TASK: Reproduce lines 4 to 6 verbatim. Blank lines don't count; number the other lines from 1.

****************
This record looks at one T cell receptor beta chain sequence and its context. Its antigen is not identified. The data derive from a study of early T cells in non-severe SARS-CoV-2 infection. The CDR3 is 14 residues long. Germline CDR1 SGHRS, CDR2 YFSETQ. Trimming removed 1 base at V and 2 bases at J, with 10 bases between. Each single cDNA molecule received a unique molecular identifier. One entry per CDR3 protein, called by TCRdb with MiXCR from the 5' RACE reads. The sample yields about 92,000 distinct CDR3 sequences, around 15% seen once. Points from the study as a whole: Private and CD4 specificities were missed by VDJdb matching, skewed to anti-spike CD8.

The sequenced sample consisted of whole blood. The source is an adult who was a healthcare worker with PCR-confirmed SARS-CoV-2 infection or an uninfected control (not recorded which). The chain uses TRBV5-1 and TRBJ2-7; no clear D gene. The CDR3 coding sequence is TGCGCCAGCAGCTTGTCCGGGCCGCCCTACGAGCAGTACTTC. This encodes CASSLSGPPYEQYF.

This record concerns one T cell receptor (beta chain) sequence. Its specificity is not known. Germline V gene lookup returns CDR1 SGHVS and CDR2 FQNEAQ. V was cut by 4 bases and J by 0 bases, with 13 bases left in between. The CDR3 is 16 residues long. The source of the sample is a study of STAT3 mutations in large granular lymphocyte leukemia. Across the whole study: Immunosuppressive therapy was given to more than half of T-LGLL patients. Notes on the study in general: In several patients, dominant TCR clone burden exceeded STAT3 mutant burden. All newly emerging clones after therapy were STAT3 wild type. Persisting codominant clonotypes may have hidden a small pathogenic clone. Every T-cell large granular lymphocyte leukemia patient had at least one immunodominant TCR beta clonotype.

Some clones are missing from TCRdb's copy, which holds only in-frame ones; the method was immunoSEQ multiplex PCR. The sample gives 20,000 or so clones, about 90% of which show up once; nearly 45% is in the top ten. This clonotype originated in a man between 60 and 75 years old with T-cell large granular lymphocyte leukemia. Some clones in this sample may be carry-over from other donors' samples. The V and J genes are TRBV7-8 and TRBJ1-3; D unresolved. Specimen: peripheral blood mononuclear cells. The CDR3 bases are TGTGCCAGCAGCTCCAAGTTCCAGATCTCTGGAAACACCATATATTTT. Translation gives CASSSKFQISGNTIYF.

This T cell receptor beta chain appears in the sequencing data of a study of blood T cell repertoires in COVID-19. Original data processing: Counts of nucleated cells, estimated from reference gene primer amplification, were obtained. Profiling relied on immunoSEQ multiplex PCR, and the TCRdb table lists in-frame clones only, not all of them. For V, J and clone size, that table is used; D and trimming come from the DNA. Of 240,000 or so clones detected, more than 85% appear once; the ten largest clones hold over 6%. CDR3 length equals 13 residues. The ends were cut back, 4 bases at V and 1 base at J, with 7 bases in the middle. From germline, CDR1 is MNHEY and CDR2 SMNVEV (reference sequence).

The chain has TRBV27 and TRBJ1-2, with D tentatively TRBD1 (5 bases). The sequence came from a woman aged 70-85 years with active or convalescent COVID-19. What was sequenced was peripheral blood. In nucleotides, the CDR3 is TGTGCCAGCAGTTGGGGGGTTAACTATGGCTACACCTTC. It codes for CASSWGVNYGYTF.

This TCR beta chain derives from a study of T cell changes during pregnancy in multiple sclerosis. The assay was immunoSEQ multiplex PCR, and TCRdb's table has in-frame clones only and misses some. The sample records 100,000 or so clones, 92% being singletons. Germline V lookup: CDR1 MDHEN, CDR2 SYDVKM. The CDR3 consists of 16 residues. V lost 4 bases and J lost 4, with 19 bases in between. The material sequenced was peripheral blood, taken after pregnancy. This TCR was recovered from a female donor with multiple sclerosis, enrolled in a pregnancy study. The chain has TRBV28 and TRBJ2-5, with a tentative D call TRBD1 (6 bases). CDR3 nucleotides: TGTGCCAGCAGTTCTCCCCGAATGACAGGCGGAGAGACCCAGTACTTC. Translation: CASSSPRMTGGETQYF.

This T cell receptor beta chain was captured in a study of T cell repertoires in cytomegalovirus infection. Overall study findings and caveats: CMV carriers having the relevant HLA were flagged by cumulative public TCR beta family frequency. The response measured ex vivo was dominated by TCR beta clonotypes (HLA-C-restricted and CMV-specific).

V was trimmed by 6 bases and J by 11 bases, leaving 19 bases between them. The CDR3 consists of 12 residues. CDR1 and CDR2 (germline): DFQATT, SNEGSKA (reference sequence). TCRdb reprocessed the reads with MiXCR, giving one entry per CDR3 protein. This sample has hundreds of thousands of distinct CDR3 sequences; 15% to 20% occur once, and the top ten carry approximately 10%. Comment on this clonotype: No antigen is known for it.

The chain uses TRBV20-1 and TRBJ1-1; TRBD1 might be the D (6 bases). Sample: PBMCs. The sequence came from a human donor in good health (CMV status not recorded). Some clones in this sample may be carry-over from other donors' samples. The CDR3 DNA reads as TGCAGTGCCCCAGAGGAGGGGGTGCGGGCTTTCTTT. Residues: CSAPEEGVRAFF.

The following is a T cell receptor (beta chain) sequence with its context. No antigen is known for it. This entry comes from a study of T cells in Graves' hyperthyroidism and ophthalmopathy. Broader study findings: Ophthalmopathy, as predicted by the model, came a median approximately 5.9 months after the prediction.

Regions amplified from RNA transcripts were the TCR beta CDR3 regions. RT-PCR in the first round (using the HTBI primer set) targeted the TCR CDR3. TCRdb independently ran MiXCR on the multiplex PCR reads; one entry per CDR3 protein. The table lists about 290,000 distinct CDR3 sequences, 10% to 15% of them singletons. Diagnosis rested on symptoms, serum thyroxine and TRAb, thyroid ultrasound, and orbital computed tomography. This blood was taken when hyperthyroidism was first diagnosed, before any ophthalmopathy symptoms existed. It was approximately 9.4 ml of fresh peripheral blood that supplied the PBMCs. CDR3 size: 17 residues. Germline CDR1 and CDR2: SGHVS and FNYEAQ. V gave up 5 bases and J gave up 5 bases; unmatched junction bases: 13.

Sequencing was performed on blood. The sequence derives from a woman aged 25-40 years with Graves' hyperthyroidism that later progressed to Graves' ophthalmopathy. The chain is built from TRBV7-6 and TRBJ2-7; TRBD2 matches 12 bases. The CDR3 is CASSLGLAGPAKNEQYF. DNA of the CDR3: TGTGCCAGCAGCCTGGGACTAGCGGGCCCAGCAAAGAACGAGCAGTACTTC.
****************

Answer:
Some clones are missing from TCRdb's copy, which holds only in-frame ones; the method was immunoSEQ multiplex PCR. The sample gives 20,000 or so clones, about 90% of which show up once; nearly 45% is in the top ten. This clonotype originated in a man between 60 and 75 years old with T-cell large granular lymphocyte leukemia. Some clones in this sample may be carry-over from other donors' samples. The V and J genes are TRBV7-8 and TRBJ1-3; D unresolved. Specimen: peripheral blood mononuclear cells. The CDR3 bases are TGTGCCAGCAGCTCCAAGTTCCAGATCTCTGGAAACACCATATATTTT. Translation gives CASSSKFQISGNTIYF.

This T cell receptor beta chain appears in the sequencing data of a study of blood T cell repertoires in COVID-19. Original data processing: Counts of nucleated cells, estimated from reference gene primer amplification, were obtained. Profiling relied on immunoSEQ multiplex PCR, and the TCRdb table lists in-frame clones only, not all of them. For V, J and clone size, that table is used; D and trimming come from the DNA. Of 240,000 or so clones detected, more than 85% appear once; the ten largest clones hold over 6%. CDR3 length equals 13 residues. The ends were cut back, 4 bases at V and 1 base at J, with 7 bases in the middle. From germline, CDR1 is MNHEY and CDR2 SMNVEV (reference sequence).

The chain has TRBV27 and TRBJ1-2, with D tentatively TRBD1 (5 bases). The sequence came from a woman aged 70-85 years with active or convalescent COVID-19. What was sequenced was peripheral blood. In nucleotides, the CDR3 is TGTGCCAGCAGTTGGGGGGTTAACTATGGCTACACCTTC. It codes for CASSWGVNYGYTF.